International Calls International calls can be made from any hotel telephone booth. The access code is "00" followed by country code and so on (e.g. 00-81 for Japan). Most of the public shops also have telephones, but international calls are usually not accessible. However, there are plenty of private telephone booths around the streets of Kathmandu.
Tipping In our Nepali custom, tipping is not a big issue. People do not expect anything as a tip from you in Nepal. Even in big hotels, they do not levy service charge. However, if you feel like tipping, it's all up to you. Generally Rs. 50 - Rs. 100 is quite sufficient. Taxi drivers don't expect to be tipped.

General Information for Nepal Trekking:

Fitness: Obviously the fitter you are before embarking on trekking holiday the more enjoyment you are going to get out of it. Anyone in a robust state of health should have few problems. Basically you should be in condition for the activity you are going to do – a lot of walking but remember you will only be carrying a lightday sac. There will be some steep uphill and downhill climbs but taken slowly they shouldn't be too much of a problem. It is preferable that you have previous camping and hill walking experience but not essential. Once you decide you are going on a trek then it is wise to begin a fitness programme. The best way to prepare yourself is to take a lot of walks, particularly up and down hills. Jogging, swimming and cycling will also help. It is important to check with your doctor that you are fit to trek to altitude in excess of 15,000 ft. When you book we will advise you on the recommended vaccinations and on what drugs to bring along. We will carry a coprehensive medical kit and your trek leader will be a competent first aider though we cannot assume any liability regarding provision of medical care.

Acclimatisation: Proper acclimatization is very important as ascending too high, too quickly above 3,500 mt. 10,000 ft,will increase the likelihood of developing altitude problem and our routes are planned specifically to allow a gradual gain in altitude. By slowly gaining height we reap the benefits of a gradual gain in fitness and acclimatization. It is understandable that anyone trekking in the Himalaya for the first time should be a little concerned about acclimatization, but with the sensible approach we take on all of our treks, anyone who is fit and healthy should have few problems.

Trek Grades: In order to help you in selecting a trek we have given each trek a grade though this is only a simple guide. If you need help in deciding which trek is suitable, please contact to the office.
Grade I. These are our easiest treks involving 4 to 6 hours of walking a day, on good trails with plenty of time for sightseeing. Altitudes generally do not exceed 3,500/11,500 ft. Any active person in good physical condition should easily cope with these treks.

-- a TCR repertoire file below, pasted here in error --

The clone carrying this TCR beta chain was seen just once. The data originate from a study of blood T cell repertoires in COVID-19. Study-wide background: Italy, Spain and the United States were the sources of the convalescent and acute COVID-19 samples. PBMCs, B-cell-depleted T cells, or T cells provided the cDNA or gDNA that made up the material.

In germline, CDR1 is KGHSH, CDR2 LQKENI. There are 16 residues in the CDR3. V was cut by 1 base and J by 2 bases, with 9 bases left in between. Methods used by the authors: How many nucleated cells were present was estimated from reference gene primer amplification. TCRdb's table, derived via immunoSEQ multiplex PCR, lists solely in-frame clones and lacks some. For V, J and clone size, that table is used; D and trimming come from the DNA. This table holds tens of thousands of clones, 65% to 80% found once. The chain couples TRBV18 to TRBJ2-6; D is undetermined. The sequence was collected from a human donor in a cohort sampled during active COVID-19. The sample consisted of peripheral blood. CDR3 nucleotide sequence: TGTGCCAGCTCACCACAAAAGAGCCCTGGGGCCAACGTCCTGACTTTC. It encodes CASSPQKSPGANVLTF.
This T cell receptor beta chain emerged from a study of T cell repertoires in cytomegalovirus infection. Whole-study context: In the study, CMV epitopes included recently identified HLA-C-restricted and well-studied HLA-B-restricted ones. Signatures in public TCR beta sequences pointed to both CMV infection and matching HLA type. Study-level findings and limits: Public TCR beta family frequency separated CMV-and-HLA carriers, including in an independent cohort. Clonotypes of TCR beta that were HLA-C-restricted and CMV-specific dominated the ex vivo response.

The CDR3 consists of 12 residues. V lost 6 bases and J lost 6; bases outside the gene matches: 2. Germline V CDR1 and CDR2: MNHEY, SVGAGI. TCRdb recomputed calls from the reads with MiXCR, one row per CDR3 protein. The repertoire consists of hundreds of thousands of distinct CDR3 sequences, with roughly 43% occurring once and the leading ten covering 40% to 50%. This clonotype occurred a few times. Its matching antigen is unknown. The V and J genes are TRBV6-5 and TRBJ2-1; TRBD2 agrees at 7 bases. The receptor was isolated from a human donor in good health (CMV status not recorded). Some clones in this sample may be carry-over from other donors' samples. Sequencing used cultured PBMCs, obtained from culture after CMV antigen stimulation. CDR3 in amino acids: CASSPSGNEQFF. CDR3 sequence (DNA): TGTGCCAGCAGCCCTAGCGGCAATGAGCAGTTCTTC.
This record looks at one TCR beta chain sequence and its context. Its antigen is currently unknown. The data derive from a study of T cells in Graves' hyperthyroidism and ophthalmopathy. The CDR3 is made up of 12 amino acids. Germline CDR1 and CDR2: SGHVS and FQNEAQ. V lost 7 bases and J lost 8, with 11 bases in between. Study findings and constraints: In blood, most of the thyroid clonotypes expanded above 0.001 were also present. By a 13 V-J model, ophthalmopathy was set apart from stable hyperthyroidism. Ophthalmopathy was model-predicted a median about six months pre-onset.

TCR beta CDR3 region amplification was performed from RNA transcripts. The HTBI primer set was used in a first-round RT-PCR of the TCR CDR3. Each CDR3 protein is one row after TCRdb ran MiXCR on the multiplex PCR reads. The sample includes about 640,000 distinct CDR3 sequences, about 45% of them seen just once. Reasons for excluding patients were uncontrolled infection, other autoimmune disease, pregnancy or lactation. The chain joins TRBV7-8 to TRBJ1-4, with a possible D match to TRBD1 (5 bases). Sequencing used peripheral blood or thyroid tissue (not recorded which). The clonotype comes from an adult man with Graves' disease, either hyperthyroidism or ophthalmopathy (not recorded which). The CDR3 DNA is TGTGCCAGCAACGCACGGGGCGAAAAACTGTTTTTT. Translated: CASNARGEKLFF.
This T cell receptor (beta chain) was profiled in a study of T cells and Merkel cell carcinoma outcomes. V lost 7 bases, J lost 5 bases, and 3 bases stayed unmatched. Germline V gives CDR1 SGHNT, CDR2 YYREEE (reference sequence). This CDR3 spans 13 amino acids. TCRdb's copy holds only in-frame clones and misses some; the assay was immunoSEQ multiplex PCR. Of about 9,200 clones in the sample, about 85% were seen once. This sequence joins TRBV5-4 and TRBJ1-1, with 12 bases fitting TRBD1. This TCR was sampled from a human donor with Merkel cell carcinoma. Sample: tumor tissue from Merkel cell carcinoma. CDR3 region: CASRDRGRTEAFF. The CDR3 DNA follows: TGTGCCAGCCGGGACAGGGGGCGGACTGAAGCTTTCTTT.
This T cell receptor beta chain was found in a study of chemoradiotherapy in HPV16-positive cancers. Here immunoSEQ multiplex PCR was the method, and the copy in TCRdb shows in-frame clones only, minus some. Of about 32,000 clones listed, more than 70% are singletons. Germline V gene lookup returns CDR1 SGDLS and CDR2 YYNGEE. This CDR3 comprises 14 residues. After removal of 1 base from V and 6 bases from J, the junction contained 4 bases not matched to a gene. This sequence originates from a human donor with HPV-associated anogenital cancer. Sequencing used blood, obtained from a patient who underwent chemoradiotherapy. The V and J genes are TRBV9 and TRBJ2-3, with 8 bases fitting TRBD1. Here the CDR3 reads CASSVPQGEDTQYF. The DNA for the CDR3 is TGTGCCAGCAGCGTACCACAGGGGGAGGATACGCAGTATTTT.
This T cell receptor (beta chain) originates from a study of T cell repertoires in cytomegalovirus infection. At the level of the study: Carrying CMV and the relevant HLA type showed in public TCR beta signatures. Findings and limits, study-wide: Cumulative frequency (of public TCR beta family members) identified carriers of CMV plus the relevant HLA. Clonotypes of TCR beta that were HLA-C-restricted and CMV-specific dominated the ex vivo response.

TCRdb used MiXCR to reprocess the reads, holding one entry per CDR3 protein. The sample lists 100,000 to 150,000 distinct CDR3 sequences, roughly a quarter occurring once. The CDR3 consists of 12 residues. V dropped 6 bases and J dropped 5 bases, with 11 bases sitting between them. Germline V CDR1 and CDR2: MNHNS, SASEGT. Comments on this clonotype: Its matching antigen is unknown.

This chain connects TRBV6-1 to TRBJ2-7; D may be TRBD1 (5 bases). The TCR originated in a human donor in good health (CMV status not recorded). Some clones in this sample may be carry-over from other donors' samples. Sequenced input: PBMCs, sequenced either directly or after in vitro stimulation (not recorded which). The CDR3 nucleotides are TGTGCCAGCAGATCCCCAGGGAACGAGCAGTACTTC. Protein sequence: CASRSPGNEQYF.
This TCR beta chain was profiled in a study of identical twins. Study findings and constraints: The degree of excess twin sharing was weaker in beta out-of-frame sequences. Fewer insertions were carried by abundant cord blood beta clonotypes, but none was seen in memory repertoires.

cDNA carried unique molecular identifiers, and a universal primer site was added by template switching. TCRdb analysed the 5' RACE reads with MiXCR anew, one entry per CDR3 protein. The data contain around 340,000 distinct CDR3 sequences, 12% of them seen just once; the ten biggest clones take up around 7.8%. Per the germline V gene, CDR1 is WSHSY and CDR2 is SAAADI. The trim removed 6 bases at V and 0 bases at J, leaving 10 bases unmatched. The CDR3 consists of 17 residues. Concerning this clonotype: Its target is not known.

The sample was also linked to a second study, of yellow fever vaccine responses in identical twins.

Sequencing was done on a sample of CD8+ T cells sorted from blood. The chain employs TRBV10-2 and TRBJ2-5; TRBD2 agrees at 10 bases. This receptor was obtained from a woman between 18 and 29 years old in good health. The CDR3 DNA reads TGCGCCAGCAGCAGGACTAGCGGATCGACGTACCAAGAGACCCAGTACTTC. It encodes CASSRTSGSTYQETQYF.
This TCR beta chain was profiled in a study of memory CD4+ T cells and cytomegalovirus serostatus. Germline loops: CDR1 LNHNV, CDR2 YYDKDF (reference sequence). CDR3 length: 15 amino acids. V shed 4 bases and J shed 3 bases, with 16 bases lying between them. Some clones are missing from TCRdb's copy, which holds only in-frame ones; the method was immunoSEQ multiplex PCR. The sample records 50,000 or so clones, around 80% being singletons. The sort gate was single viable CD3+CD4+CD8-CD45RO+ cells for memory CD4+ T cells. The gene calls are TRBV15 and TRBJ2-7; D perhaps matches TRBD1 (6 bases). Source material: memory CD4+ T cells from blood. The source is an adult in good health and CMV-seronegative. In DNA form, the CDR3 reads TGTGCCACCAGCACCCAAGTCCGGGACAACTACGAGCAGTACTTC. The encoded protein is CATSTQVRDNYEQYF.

Grade II.Involve walking for 5 to 8 hours a day in more remote country, reaching altitudes of around 4,580 mt/ 15000 ft. A reasonable level of fitness is required.
Grade III. These are harder treks, though still within the capabilities of most people, but you must become quite fit before departure. These treks are generally more demanding and may involve 7 or 8 hour days with altitudes up to 5,500 mt/ 18000 ft.
Grade IV. These are more difficult treks which may take us through rugged country and to areas far from modern communications and transportation. A high level of fitness is required. These treks within the capabilities of most people providing sufficient preparation has been undertaken beforehand. Some days may total 10 hours when crossing passes, which may involve using ropes and mountaineering techniques with altitudes up to 5,500 mt/ 18000 ft.

Equipment We provide roomy two man tents, foam mattress, toilet tent, table and chair. Well fitting, comfortable boots are to be preferred over training shoes for the actual trekking and clothing will be required for both extremes of climate, from hot sun when trekking through the lower foothills to freezing temperatures at night when camping in the high valleys (generally above 3,665 mt/ 12,000 ft). Shorts, skirt or lightweight trousers are ideal in the heat of the day along with T-shirts, long sleeved cotton shirts and sun hat. During the evening and at the higher altitudes warmer clothing will be needed, breeches, track suit bottoms, thermal underwear, fleece or wool jumper, wool hat & mitts etc. You will find a down or synthetic filled jacket very useful at higher altitudes. For trek dossier which is provided on booking, inlcudes a very comprehensive clothing and equipment list.